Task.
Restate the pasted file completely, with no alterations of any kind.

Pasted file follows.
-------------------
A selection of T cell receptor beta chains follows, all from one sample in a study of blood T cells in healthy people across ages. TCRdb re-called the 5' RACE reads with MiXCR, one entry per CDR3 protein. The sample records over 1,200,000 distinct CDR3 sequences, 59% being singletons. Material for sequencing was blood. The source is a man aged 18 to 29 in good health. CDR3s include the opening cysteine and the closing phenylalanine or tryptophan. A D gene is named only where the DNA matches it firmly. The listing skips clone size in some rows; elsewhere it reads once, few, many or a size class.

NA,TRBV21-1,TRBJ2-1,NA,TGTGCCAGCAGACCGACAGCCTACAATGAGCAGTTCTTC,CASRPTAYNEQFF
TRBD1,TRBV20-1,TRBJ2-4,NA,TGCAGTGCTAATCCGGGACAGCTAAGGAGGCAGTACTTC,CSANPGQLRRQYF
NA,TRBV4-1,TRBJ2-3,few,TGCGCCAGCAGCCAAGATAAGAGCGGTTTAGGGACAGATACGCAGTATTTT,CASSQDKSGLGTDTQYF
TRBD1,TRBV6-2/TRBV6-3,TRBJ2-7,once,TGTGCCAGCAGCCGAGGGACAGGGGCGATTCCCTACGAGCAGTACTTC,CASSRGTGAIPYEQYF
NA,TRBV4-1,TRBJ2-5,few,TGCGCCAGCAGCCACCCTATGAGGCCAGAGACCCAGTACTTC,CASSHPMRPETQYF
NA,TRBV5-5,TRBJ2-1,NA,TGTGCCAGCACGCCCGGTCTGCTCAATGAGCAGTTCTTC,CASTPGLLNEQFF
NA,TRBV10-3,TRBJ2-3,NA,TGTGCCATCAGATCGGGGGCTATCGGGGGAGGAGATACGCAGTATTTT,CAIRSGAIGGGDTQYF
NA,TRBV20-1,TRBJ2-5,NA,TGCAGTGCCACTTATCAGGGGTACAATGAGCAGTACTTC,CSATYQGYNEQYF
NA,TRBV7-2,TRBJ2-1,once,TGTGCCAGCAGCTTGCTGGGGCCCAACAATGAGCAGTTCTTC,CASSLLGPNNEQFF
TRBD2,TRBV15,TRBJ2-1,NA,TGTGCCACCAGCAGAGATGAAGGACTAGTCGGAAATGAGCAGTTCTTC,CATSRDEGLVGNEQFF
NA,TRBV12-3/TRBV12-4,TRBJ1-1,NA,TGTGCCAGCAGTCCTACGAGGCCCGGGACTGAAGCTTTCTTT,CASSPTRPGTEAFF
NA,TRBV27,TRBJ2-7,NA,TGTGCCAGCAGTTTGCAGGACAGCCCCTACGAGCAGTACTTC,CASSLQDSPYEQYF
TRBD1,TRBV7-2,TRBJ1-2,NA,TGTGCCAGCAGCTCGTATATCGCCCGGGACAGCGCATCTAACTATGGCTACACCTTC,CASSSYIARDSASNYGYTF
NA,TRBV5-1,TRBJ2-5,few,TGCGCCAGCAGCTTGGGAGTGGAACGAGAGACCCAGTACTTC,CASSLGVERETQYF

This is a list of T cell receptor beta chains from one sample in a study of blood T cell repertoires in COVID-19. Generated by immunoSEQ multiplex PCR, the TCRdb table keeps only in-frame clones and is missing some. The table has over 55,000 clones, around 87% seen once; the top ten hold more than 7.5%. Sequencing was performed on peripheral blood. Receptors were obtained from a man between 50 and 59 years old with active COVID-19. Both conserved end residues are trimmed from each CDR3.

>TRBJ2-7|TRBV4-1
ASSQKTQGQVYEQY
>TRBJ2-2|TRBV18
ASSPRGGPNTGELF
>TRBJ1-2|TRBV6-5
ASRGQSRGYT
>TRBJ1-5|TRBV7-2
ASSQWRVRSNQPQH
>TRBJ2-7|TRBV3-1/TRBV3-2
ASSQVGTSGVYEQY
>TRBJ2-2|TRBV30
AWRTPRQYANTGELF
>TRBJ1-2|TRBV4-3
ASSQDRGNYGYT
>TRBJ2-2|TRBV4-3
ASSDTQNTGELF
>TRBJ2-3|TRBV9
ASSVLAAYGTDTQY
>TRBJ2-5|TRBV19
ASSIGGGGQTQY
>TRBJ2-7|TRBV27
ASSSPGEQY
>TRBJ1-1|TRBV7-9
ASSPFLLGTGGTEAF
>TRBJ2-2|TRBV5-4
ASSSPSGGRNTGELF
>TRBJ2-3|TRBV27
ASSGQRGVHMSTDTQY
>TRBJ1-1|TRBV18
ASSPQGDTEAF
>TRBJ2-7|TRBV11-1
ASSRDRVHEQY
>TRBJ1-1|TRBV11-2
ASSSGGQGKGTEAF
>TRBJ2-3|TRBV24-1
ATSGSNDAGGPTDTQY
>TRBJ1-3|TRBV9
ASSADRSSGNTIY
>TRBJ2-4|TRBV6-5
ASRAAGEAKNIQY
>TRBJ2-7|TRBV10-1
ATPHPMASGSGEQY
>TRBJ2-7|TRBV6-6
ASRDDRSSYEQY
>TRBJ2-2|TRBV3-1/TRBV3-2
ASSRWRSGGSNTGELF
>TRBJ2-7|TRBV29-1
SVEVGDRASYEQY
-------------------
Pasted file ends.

A selection of T cell receptor beta chains follows, all from one sample in a study of blood T cells in healthy people across ages. TCRdb re-called the 5' RACE reads with MiXCR, one entry per CDR3 protein. The sample records over 1,200,000 distinct CDR3 sequences, 59% being singletons. Material for sequencing was blood. The source is a man aged 18 to 29 in good health. CDR3s include the opening cysteine and the closing phenylalanine or tryptophan. A D gene is named only where the DNA matches it firmly. The listing skips clone size in some rows; elsewhere it reads once, few, many or a size class.

NA,TRBV21-1,TRBJ2-1,NA,TGTGCCAGCAGACCGACAGCCTACAATGAGCAGTTCTTC,CASRPTAYNEQFF
TRBD1,TRBV20-1,TRBJ2-4,NA,TGCAGTGCTAATCCGGGACAGCTAAGGAGGCAGTACTTC,CSANPGQLRRQYF
NA,TRBV4-1,TRBJ2-3,few,TGCGCCAGCAGCCAAGATAAGAGCGGTTTAGGGACAGATACGCAGTATTTT,CASSQDKSGLGTDTQYF
TRBD1,TRBV6-2/TRBV6-3,TRBJ2-7,once,TGTGCCAGCAGCCGAGGGACAGGGGCGATTCCCTACGAGCAGTACTTC,CASSRGTGAIPYEQYF
NA,TRBV4-1,TRBJ2-5,few,TGCGCCAGCAGCCACCCTATGAGGCCAGAGACCCAGTACTTC,CASSHPMRPETQYF
NA,TRBV5-5,TRBJ2-1,NA,TGTGCCAGCACGCCCGGTCTGCTCAATGAGCAGTTCTTC,CASTPGLLNEQFF
NA,TRBV10-3,TRBJ2-3,NA,TGTGCCATCAGATCGGGGGCTATCGGGGGAGGAGATACGCAGTATTTT,CAIRSGAIGGGDTQYF
NA,TRBV20-1,TRBJ2-5,NA,TGCAGTGCCACTTATCAGGGGTACAATGAGCAGTACTTC,CSATYQGYNEQYF
NA,TRBV7-2,TRBJ2-1,once,TGTGCCAGCAGCTTGCTGGGGCCCAACAATGAGCAGTTCTTC,CASSLLGPNNEQFF
TRBD2,TRBV15,TRBJ2-1,NA,TGTGCCACCAGCAGAGATGAAGGACTAGTCGGAAATGAGCAGTTCTTC,CATSRDEGLVGNEQFF
NA,TRBV12-3/TRBV12-4,TRBJ1-1,NA,TGTGCCAGCAGTCCTACGAGGCCCGGGACTGAAGCTTTCTTT,CASSPTRPGTEAFF
NA,TRBV27,TRBJ2-7,NA,TGTGCCAGCAGTTTGCAGGACAGCCCCTACGAGCAGTACTTC,CASSLQDSPYEQYF
TRBD1,TRBV7-2,TRBJ1-2,NA,TGTGCCAGCAGCTCGTATATCGCCCGGGACAGCGCATCTAACTATGGCTACACCTTC,CASSSYIARDSASNYGYTF
NA,TRBV5-1,TRBJ2-5,few,TGCGCCAGCAGCTTGGGAGTGGAACGAGAGACCCAGTACTTC,CASSLGVERETQYF

This is a list of T cell receptor beta chains from one sample in a study of blood T cell repertoires in COVID-19. Generated by immunoSEQ multiplex PCR, the TCRdb table keeps only in-frame clones and is missing some. The table has over 55,000 clones, around 87% seen once; the top ten hold more than 7.5%. Sequencing was performed on peripheral blood. Receptors were obtained from a man between 50 and 59 years old with active COVID-19. Both conserved end residues are trimmed from each CDR3.

>TRBJ2-7|TRBV4-1
ASSQKTQGQVYEQY
>TRBJ2-2|TRBV18
ASSPRGGPNTGELF
>TRBJ1-2|TRBV6-5
ASRGQSRGYT
>TRBJ1-5|TRBV7-2
ASSQWRVRSNQPQH
>TRBJ2-7|TRBV3-1/TRBV3-2
ASSQVGTSGVYEQY
>TRBJ2-2|TRBV30
AWRTPRQYANTGELF
>TRBJ1-2|TRBV4-3
ASSQDRGNYGYT
>TRBJ2-2|TRBV4-3
ASSDTQNTGELF
>TRBJ2-3|TRBV9
ASSVLAAYGTDTQY
>TRBJ2-5|TRBV19
ASSIGGGGQTQY
>TRBJ2-7|TRBV27
ASSSPGEQY
>TRBJ1-1|TRBV7-9
ASSPFLLGTGGTEAF
>TRBJ2-2|TRBV5-4
ASSSPSGGRNTGELF
>TRBJ2-3|TRBV27
ASSGQRGVHMSTDTQY
>TRBJ1-1|TRBV18
ASSPQGDTEAF
>TRBJ2-7|TRBV11-1
ASSRDRVHEQY
>TRBJ1-1|TRBV11-2
ASSSGGQGKGTEAF
>TRBJ2-3|TRBV24-1
ATSGSNDAGGPTDTQY
>TRBJ1-3|TRBV9
ASSADRSSGNTIY
>TRBJ2-4|TRBV6-5
ASRAAGEAKNIQY
>TRBJ2-7|TRBV10-1
ATPHPMASGSGEQY
>TRBJ2-7|TRBV6-6
ASRDDRSSYEQY
>TRBJ2-2|TRBV3-1/TRBV3-2
ASSRWRSGGSNTGELF
>TRBJ2-7|TRBV29-1
SVEVGDRASYEQY